a photographer. He disappeared on his way to his office 
one morning in 1897 and it is supposed he was drowned in 
Lake Washington, though his body was never recovered. 
After his death his widow and daughter removed to Port 
Townsend, Wash., where their only child, Gertrude, b. 
Seattle July 28, 1873, m. J. W. Lothrop. Mr. and Mrs. 
Lothrop, after seven years in Los Angeles, returned to 
Seattle where they conduct the leading photographic estab- 
lishment in the city. Mrs. Emeline Moore resides with 
them at 2506 10th Ave., Seattle. No children. 

II. Helen L., b. Lowell, Sept. 25, 1845; m. Seattle, Wm, Pearce, 
a native of England, Dec. 7, 1872. He disappeared. She 
died leaving one child, Levein (or Lewin), b. Seattle Oct. 
2, 1872. An apprentice pattern maker at Moran Bros, of 
Seattle, shipbuilders. He removed to Galveston, Texas. 
For 15 years Mrs. Helen Pearce taught in the Seattle 
public schools. 

m. Charles E., b. Nov. 1, 1847. Removed to Seattle. A musician,, 
removing to parts unknown about 20 years ago. Unm. 

Ensign John Moor 331 



Beatrice, dau. Alfred E. and Gwendolen E. Noble, b. Nov. 

29, 1916 (see page 136). 
Vanscort Cullins, b. April, 1915. 
Philip Gough Cullins, b. Nov. 28, 1917. 
Janet Foulkes, b. Aug. 12, 1916. 


Rosalind Foulkes (page 136) to Herbert A. Cullins, West 
Derby, Oct., 1913. He is proprietor Derby Line Hotel. 

Harold Cooper Foulkes (page 136) to Mabel Bear, Stafford 
Springs, Ct., Sept. 19, 1914. They reside Watertown, 


Henry G. Foulkes, Oct. 19, 1914 (see page 135). 

Eliza Glines Foulkes, Jan, 3, 1917 (see page 135).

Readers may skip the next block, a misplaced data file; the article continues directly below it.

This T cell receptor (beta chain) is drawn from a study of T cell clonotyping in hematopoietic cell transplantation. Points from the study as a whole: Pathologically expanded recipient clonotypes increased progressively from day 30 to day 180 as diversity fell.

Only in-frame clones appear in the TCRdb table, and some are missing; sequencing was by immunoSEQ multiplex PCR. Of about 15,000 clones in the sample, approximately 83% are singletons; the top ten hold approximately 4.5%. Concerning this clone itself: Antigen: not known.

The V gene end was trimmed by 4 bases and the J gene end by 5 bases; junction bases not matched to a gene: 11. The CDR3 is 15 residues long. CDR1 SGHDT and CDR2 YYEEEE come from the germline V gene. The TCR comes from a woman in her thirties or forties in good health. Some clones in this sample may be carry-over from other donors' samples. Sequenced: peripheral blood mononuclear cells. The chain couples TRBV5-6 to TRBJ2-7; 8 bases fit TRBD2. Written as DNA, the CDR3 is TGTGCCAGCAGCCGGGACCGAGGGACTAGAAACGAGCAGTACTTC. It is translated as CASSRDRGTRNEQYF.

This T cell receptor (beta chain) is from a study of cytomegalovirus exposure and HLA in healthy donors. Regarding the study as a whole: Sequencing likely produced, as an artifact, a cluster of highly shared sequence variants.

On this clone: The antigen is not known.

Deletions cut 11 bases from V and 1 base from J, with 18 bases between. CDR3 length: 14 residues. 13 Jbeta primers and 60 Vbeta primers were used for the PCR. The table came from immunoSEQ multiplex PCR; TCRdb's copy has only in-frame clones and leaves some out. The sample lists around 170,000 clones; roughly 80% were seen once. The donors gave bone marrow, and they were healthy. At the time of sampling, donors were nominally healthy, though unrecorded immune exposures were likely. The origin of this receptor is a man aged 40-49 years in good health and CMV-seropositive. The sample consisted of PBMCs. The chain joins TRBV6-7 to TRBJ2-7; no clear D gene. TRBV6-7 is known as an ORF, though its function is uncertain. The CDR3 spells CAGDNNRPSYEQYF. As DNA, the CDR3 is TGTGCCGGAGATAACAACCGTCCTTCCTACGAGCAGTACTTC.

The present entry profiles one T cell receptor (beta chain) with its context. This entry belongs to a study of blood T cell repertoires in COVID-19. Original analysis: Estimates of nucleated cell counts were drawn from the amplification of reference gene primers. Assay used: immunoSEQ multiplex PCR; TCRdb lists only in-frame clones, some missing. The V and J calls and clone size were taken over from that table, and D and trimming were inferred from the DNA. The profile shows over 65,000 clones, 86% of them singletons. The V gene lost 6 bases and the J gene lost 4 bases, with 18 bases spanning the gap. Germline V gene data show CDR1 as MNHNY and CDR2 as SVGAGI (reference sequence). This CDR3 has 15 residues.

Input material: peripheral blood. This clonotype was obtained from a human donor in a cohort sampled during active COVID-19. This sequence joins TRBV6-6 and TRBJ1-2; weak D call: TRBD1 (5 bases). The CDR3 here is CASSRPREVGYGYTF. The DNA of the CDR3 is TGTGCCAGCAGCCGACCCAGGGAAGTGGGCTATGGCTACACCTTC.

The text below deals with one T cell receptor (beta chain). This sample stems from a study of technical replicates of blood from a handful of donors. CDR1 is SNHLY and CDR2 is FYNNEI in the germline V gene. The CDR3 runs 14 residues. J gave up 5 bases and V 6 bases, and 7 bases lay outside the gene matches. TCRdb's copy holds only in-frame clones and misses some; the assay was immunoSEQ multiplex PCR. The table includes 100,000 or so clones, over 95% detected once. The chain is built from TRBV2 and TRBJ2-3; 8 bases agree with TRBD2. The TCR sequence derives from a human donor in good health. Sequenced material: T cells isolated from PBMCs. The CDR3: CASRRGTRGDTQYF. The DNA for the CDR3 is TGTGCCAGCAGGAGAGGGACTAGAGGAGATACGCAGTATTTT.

Daniel L. Moore, May 6, 1917 (see page 191). 

Mrs. John A. MeClure, December 28,1917 (seepage 254). 

John Howard Moore, Jan. 17, 1918 (see page 254). 

Louis H. Moore, Jan. 19, 1918 (see page 237). 



The following are not indexed: 
SamueP Moor, mariner. 
Ensign Jolin^ Moor, 
Col. SamueP Moore. 
Lieut. William^ Moor. 
Col. Archelans^ Moore. 
Capt. SamueP Moore. 

AWah, 172-179-183-201 
Abiel F., 234 
Abigail, 8-9-11-19-47- 


Abigail W., 277 
Abraham, 66-87-274-275- 

Abraham M., 11-308-311 
Ada S., 181 
Adelaide E., 244 
Adeline M., 230 
Adrian F., 156 
Adrianna C, 330 
Agnes, 8-21-81-82-126 
Agnes M., 265 
Albert, 230 
Albert A., 244-252-253 
Albert C, 10-233 
Albert E., 151 
Albert H., 265 
Albert J., 247 
Albert M., 265 
Alexander, 15-229-230 
Alexis W., 277-328-329 
Alfred D., 191 
Alice, 274-289-292 
Alice E., 157 
Almira, 173-176 
Alonzo B., 234 
Alpheus P., 240 
Alvah, 229 
Andrew G., 223-230-265 

Ann, 19-23 
Anna A., 191 
Anna F., 244 
Anna M., 230 
Annis M., 247 
Anson, 233 
Archelaus, 8-173-177- 

Archelaus M., 178-189- 

Arianna E., 232 
Ariel K., 156 
Arthur C, 196 
Arthur C, Jr., 196 
Arthur F., 157 
Arthur P., 248 
Arthur S., 156 
Asa, 148-149 

Belinda, 319-322 
Bertha K., 265 
Bettina, 237 
Betsey, 147-148-173-274- 

Betsey J., 234 

Caleb, 17 

Caleb K., 243 
Caroline A., 230 
Caroline J., 277-329-330 
Carrie E., 183-184 
Carrie M., 302 
Cassimiro M., 326 

Catherine, 13-19 

Charles, 156 

Charles A., 220-229-233- 

Charles D., 244 
Charles E., 329-330 
Charles C, 157-255 
Charles G., 150 
Charles H., 229-244-252- 

Charles S., 153 
Charles Z., 248-265 
Charlie W., 238 
Charlotte, 228-229-246 
Charlotte D., 308 
Christian, 17 
Clara A., 232 
Clara G., 294 
Clara M., 300 
Clarence A., 238 
Clarence E., 200 
Clarissa H., 252-262-292 
Climena M., 11-179-195